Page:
(Source: divatox, via otherbully1)

letterstomycountry:

This is Christina West.  On August 10, 2013, Christina was arrested for DUI in Tallahassee, Florida.  As you can imagine, her face did not always look like this.
There’s little doubt that the police were legally justified in confronting and arresting Ms. West.  It appears that she was so inebriated that she accidentally drove into the side of a house.
According to the summary above from Veruca at The Everlasting GOP Stoppers, Christina was placed in handcuffs and put into the back of a police cruiser while the officers spoke to other witnesses at the scene.  Christina began knocking on the window of the cruiser because she wanted to be included in the conversation.  The officers then open the door and ask Christina to get out and take a breathalyzer test.  Christina, being rather drunk, was not as cooperative as she could be.  Eventually she gets out, but doesn’t immediately do what the cops want her to do.  So the officers lean her into the back of the cruiser, and then slam her face first into the pavement while she is already handcuffed.  As you can imagine, her face took most of the fall.  All of this can be seen in the dashcam video here.
The officers can then be overheard lying about the reason for their excessive use of force to restrain West.  In fact, it appears that they know they did something wrong, as West’s arrest does not appear in the TPD’s daily crime report.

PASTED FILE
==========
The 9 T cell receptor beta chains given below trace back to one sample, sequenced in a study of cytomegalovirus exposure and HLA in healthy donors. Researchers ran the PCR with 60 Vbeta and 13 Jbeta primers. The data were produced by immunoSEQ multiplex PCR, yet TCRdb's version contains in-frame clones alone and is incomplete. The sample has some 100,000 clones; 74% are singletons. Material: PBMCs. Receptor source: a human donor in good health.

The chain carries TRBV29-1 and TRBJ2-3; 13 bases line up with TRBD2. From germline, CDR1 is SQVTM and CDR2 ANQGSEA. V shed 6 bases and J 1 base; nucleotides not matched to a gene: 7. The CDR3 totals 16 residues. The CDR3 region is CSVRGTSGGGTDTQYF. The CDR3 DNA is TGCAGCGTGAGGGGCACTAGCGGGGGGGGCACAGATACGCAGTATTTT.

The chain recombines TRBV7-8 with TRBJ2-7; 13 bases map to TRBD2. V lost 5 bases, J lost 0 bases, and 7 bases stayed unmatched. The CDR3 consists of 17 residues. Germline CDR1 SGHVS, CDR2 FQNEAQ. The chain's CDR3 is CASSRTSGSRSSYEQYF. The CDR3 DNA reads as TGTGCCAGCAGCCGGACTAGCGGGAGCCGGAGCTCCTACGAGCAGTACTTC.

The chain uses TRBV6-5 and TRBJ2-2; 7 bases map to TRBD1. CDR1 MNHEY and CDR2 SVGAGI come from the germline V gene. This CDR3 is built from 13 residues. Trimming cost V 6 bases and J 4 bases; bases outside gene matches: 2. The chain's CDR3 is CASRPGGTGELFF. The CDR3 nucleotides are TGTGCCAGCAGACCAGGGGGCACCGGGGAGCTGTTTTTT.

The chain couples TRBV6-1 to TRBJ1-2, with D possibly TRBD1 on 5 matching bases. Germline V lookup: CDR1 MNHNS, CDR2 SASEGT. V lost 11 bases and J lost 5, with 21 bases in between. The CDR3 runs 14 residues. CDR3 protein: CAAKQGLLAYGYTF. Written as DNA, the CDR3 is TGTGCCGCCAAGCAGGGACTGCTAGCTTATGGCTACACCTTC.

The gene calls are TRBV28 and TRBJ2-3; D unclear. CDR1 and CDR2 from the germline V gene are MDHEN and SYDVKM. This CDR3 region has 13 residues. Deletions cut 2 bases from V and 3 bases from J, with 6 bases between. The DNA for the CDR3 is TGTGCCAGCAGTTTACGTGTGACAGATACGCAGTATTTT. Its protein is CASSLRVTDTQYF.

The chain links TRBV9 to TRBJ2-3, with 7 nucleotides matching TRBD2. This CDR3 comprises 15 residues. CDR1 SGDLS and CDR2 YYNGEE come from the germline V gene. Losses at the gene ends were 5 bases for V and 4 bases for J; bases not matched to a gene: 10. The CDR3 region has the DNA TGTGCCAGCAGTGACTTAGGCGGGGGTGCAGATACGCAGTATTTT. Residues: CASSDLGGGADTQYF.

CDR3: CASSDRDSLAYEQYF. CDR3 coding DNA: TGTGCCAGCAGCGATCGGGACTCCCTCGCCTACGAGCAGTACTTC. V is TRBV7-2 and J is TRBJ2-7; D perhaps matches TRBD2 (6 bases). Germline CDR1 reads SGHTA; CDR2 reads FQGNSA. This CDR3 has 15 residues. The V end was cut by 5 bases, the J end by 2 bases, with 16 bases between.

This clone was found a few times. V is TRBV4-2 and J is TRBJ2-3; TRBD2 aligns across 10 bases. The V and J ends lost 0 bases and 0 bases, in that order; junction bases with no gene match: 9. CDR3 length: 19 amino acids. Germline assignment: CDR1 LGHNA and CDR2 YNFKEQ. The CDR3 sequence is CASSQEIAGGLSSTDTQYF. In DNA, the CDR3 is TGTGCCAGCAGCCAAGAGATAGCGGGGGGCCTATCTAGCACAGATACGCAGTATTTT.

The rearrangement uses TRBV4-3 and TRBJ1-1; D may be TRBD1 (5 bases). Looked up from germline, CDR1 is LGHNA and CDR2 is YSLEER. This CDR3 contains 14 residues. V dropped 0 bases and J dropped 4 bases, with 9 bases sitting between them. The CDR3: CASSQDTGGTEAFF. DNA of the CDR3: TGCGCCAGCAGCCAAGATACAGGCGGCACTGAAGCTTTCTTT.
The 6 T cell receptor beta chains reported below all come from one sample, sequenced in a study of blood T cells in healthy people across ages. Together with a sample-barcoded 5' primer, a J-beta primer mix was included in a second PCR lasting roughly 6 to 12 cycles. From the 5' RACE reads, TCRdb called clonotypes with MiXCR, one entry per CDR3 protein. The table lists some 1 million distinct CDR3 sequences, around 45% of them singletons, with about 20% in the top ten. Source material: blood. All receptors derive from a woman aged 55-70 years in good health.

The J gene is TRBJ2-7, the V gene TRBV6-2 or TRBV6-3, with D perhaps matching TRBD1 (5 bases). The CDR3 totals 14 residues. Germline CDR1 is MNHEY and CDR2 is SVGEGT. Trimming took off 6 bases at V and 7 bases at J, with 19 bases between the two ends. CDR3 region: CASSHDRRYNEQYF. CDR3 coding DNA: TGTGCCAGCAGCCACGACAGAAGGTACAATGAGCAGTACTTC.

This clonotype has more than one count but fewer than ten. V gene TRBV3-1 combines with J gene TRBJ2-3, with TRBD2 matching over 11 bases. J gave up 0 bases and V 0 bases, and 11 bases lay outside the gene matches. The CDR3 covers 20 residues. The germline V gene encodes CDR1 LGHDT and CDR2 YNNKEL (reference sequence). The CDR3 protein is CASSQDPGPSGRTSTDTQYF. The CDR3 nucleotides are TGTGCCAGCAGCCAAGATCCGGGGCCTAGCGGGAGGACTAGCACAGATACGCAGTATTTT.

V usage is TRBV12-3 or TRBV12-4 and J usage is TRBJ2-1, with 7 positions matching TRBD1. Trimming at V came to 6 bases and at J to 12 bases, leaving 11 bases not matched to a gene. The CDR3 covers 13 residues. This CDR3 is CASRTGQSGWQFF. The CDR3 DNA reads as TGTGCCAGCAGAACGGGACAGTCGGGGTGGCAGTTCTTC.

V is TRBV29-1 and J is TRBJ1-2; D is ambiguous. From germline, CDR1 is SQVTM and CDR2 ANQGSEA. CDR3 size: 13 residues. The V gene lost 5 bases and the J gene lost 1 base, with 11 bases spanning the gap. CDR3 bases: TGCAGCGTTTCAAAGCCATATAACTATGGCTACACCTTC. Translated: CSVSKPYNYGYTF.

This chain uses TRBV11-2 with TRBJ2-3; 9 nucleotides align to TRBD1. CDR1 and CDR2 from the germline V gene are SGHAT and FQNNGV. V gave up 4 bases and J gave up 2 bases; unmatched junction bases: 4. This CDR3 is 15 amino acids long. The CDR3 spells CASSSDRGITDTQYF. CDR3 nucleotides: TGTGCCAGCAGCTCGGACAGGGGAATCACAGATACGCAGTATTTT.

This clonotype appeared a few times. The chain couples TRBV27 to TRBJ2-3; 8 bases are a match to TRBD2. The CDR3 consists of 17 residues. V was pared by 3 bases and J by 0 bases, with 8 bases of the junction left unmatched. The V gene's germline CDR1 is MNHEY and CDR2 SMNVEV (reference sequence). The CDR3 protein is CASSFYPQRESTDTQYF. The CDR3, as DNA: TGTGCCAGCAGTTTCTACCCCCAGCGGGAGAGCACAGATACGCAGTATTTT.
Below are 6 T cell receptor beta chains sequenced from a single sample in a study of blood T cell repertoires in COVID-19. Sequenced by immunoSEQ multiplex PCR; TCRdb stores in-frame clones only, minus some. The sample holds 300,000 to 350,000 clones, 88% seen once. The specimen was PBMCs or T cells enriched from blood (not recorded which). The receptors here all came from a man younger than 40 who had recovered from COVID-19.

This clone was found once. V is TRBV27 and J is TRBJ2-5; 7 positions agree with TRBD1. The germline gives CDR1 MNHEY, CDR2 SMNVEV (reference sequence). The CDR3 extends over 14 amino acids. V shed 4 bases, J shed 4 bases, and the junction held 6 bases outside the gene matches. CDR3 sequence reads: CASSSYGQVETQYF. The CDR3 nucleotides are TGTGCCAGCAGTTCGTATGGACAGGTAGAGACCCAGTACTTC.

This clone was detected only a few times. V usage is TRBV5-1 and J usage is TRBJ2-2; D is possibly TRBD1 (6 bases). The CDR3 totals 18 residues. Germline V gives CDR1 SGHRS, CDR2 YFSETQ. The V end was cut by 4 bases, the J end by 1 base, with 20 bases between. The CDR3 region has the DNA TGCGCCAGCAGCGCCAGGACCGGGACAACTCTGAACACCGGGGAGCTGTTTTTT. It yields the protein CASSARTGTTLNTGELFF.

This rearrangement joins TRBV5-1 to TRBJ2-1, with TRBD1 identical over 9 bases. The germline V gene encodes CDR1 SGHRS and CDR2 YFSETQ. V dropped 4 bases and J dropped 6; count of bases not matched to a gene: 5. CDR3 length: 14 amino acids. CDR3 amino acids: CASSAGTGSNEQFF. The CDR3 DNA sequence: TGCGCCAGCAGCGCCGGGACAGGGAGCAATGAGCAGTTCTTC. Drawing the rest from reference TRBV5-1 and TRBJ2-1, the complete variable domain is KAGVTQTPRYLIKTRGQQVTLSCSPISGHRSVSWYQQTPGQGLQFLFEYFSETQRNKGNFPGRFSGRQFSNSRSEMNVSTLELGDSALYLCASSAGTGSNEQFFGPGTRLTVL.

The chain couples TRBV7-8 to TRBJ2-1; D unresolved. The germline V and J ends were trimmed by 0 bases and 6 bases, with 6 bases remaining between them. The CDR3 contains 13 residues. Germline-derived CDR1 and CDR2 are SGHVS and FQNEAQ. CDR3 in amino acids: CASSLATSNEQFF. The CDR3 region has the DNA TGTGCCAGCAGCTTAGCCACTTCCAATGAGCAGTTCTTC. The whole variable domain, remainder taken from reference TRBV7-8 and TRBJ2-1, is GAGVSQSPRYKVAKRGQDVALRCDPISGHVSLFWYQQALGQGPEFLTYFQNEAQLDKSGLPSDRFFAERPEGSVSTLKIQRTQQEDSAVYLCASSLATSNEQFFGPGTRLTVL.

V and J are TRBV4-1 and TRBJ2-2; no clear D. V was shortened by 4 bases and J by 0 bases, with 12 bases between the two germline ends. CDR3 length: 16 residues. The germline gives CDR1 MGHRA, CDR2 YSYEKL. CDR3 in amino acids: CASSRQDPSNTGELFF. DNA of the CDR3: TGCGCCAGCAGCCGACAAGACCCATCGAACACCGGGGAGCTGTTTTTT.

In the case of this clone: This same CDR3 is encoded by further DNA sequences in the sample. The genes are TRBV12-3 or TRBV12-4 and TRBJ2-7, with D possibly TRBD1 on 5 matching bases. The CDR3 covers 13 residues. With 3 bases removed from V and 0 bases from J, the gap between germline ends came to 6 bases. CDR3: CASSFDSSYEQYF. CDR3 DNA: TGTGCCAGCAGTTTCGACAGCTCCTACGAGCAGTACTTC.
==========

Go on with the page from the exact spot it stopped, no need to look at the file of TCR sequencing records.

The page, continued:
The problem with cases like this is that West is an unsympathetic victim of police brutality.  She was clearly drunk. She victimized someone else by damaging their property.  She could have put others at risk.  Many people have trouble feeling sorry for somebody who acts so as to place other people’s welfare at risk with their actions.
But this doesn’t justify the treatment that West received at the hands of the Tallahassee Police Department.  This photo is gruesome, and rightfully so.  It is not the police’s job to punish people when they commit crimes.  Our system reserves that task for juries.  Christina West did not “deserve” these injuries simply for breaking the law.  Nor did she deserve it for resisting the officer’s commands, anymore than Robert Ethan Saylor deserved to be dragged out of a Maryland theater for resisting security guards, leading to his death by asphyxiation.  Whether a person is mentally ill or under the influence, law enforcement officials should not simply rely on force escalation to get compliance from people who are not lucid when they’re already handcuffed and not posing a direct threat to anyone.  
What this story is really about is the price of being accused of a crime.  How much sympathy must a person forfeit for making a mistake?  Yes, the police were right to arrest her.  Yes, she was engaged in risky behavior.  But none of this means they had to slam this tiny woman onto the asphalt face first while she was handcuffed.  She made a mistake and she’ll pay for it.  But it is not the police’s job to decide what she deserves.  And she certainly didn’t deserve to look like this.

letterstomycountry:

This is Christina West.  On August 10, 2013, Christina was arrested for DUI in Tallahassee, Florida.  As you can imagine, her face did not always look like this.